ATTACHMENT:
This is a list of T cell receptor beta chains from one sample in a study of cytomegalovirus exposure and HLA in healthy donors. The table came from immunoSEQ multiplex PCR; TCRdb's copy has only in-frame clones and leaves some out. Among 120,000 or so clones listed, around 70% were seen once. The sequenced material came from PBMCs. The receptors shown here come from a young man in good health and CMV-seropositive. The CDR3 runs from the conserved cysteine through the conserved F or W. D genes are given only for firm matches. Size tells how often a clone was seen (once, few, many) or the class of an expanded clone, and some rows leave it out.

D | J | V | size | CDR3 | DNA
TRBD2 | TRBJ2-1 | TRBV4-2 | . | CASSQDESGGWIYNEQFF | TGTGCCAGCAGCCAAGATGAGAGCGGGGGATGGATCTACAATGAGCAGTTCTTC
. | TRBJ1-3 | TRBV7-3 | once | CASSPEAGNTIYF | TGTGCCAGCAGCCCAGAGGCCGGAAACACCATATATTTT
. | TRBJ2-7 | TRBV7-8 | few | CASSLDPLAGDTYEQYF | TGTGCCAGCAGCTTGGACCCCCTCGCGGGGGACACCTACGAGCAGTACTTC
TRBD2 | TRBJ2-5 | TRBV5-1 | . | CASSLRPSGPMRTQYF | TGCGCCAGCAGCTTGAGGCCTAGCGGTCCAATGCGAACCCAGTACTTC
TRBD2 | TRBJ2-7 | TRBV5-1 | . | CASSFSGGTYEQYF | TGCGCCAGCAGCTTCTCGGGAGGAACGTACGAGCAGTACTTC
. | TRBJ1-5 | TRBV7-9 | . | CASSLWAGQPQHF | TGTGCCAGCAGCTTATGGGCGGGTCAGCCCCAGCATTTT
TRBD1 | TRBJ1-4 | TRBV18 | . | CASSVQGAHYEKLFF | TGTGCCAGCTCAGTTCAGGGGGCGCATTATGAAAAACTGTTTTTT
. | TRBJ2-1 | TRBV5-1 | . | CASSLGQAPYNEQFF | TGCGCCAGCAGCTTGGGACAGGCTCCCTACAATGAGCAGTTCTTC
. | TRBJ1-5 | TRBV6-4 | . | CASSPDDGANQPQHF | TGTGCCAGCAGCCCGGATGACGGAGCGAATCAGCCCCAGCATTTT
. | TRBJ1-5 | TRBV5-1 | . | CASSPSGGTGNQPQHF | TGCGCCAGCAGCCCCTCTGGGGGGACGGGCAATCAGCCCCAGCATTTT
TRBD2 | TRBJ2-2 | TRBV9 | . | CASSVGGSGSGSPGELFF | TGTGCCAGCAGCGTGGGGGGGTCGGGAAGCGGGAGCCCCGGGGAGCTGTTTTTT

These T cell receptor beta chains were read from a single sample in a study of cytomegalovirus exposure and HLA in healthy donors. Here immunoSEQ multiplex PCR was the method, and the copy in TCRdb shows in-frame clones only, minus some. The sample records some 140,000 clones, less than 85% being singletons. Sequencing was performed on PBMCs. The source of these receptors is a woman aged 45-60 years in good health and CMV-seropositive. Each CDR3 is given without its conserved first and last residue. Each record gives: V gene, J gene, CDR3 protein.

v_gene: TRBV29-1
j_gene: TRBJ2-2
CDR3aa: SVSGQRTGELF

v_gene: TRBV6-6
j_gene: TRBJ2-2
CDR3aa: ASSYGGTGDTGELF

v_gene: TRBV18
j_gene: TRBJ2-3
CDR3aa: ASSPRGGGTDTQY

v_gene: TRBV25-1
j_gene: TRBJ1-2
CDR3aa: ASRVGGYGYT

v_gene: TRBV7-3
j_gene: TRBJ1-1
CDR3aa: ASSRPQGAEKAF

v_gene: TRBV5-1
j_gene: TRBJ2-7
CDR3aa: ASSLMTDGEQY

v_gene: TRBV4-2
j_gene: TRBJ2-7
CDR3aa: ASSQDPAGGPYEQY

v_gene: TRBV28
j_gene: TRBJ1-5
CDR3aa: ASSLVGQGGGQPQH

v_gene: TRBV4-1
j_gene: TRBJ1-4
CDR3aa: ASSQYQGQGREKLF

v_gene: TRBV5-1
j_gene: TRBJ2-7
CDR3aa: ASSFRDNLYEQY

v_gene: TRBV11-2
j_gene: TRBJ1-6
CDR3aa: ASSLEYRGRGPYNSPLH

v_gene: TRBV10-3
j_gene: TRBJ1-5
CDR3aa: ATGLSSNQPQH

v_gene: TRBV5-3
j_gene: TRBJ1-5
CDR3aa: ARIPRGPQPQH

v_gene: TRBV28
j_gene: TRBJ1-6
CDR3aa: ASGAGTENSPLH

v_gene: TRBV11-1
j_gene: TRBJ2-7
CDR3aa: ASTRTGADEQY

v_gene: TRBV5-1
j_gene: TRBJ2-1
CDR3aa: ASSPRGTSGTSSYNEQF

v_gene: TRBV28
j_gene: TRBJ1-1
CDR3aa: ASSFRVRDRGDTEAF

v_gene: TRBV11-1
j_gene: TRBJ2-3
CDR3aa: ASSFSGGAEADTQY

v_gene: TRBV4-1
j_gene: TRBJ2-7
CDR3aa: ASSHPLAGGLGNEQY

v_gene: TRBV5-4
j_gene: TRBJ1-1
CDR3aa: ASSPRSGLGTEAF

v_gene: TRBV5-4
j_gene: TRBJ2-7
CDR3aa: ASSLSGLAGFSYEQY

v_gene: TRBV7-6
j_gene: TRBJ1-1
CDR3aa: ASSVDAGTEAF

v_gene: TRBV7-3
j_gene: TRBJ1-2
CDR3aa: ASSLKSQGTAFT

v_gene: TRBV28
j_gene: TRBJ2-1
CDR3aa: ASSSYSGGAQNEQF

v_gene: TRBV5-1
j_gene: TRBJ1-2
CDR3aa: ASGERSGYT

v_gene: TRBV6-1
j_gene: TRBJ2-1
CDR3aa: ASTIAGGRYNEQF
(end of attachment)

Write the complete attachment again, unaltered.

This is a list of T cell receptor beta chains from one sample in a study of cytomegalovirus exposure and HLA in healthy donors. The table came from immunoSEQ multiplex PCR; TCRdb's copy has only in-frame clones and leaves some out. Among 120,000 or so clones listed, around 70% were seen once. The sequenced material came from PBMCs. The receptors shown here come from a young man in good health and CMV-seropositive. The CDR3 runs from the conserved cysteine through the conserved F or W. D genes are given only for firm matches. Size tells how often a clone was seen (once, few, many) or the class of an expanded clone, and some rows leave it out.

D | J | V | size | CDR3 | DNA
TRBD2 | TRBJ2-1 | TRBV4-2 | . | CASSQDESGGWIYNEQFF | TGTGCCAGCAGCCAAGATGAGAGCGGGGGATGGATCTACAATGAGCAGTTCTTC
. | TRBJ1-3 | TRBV7-3 | once | CASSPEAGNTIYF | TGTGCCAGCAGCCCAGAGGCCGGAAACACCATATATTTT
. | TRBJ2-7 | TRBV7-8 | few | CASSLDPLAGDTYEQYF | TGTGCCAGCAGCTTGGACCCCCTCGCGGGGGACACCTACGAGCAGTACTTC
TRBD2 | TRBJ2-5 | TRBV5-1 | . | CASSLRPSGPMRTQYF | TGCGCCAGCAGCTTGAGGCCTAGCGGTCCAATGCGAACCCAGTACTTC
TRBD2 | TRBJ2-7 | TRBV5-1 | . | CASSFSGGTYEQYF | TGCGCCAGCAGCTTCTCGGGAGGAACGTACGAGCAGTACTTC
. | TRBJ1-5 | TRBV7-9 | . | CASSLWAGQPQHF | TGTGCCAGCAGCTTATGGGCGGGTCAGCCCCAGCATTTT
TRBD1 | TRBJ1-4 | TRBV18 | . | CASSVQGAHYEKLFF | TGTGCCAGCTCAGTTCAGGGGGCGCATTATGAAAAACTGTTTTTT
. | TRBJ2-1 | TRBV5-1 | . | CASSLGQAPYNEQFF | TGCGCCAGCAGCTTGGGACAGGCTCCCTACAATGAGCAGTTCTTC
. | TRBJ1-5 | TRBV6-4 | . | CASSPDDGANQPQHF | TGTGCCAGCAGCCCGGATGACGGAGCGAATCAGCCCCAGCATTTT
. | TRBJ1-5 | TRBV5-1 | . | CASSPSGGTGNQPQHF | TGCGCCAGCAGCCCCTCTGGGGGGACGGGCAATCAGCCCCAGCATTTT
TRBD2 | TRBJ2-2 | TRBV9 | . | CASSVGGSGSGSPGELFF | TGTGCCAGCAGCGTGGGGGGGTCGGGAAGCGGGAGCCCCGGGGAGCTGTTTTTT

These T cell receptor beta chains were read from a single sample in a study of cytomegalovirus exposure and HLA in healthy donors. Here immunoSEQ multiplex PCR was the method, and the copy in TCRdb shows in-frame clones only, minus some. The sample records some 140,000 clones, less than 85% being singletons. Sequencing was performed on PBMCs. The source of these receptors is a woman aged 45-60 years in good health and CMV-seropositive. Each CDR3 is given without its conserved first and last residue. Each record gives: V gene, J gene, CDR3 protein.

v_gene: TRBV29-1
j_gene: TRBJ2-2
CDR3aa: SVSGQRTGELF

v_gene: TRBV6-6
j_gene: TRBJ2-2
CDR3aa: ASSYGGTGDTGELF

v_gene: TRBV18
j_gene: TRBJ2-3
CDR3aa: ASSPRGGGTDTQY

v_gene: TRBV25-1
j_gene: TRBJ1-2
CDR3aa: ASRVGGYGYT

v_gene: TRBV7-3
j_gene: TRBJ1-1
CDR3aa: ASSRPQGAEKAF

v_gene: TRBV5-1
j_gene: TRBJ2-7
CDR3aa: ASSLMTDGEQY

v_gene: TRBV4-2
j_gene: TRBJ2-7
CDR3aa: ASSQDPAGGPYEQY

v_gene: TRBV28
j_gene: TRBJ1-5
CDR3aa: ASSLVGQGGGQPQH

v_gene: TRBV4-1
j_gene: TRBJ1-4
CDR3aa: ASSQYQGQGREKLF

v_gene: TRBV5-1
j_gene: TRBJ2-7
CDR3aa: ASSFRDNLYEQY

v_gene: TRBV11-2
j_gene: TRBJ1-6
CDR3aa: ASSLEYRGRGPYNSPLH

v_gene: TRBV10-3
j_gene: TRBJ1-5
CDR3aa: ATGLSSNQPQH

v_gene: TRBV5-3
j_gene: TRBJ1-5
CDR3aa: ARIPRGPQPQH

v_gene: TRBV28
j_gene: TRBJ1-6
CDR3aa: ASGAGTENSPLH

v_gene: TRBV11-1
j_gene: TRBJ2-7
CDR3aa: ASTRTGADEQY

v_gene: TRBV5-1
j_gene: TRBJ2-1
CDR3aa: ASSPRGTSGTSSYNEQF

v_gene: TRBV28
j_gene: TRBJ1-1
CDR3aa: ASSFRVRDRGDTEAF

v_gene: TRBV11-1
j_gene: TRBJ2-3
CDR3aa: ASSFSGGAEADTQY

v_gene: TRBV4-1
j_gene: TRBJ2-7
CDR3aa: ASSHPLAGGLGNEQY

v_gene: TRBV5-4
j_gene: TRBJ1-1
CDR3aa: ASSPRSGLGTEAF

v_gene: TRBV5-4
j_gene: TRBJ2-7
CDR3aa: ASSLSGLAGFSYEQY

v_gene: TRBV7-6
j_gene: TRBJ1-1
CDR3aa: ASSVDAGTEAF

v_gene: TRBV7-3
j_gene: TRBJ1-2
CDR3aa: ASSLKSQGTAFT

v_gene: TRBV28
j_gene: TRBJ2-1
CDR3aa: ASSSYSGGAQNEQF

v_gene: TRBV5-1
j_gene: TRBJ1-2
CDR3aa: ASGERSGYT

v_gene: TRBV6-1
j_gene: TRBJ2-1
CDR3aa: ASTIAGGRYNEQF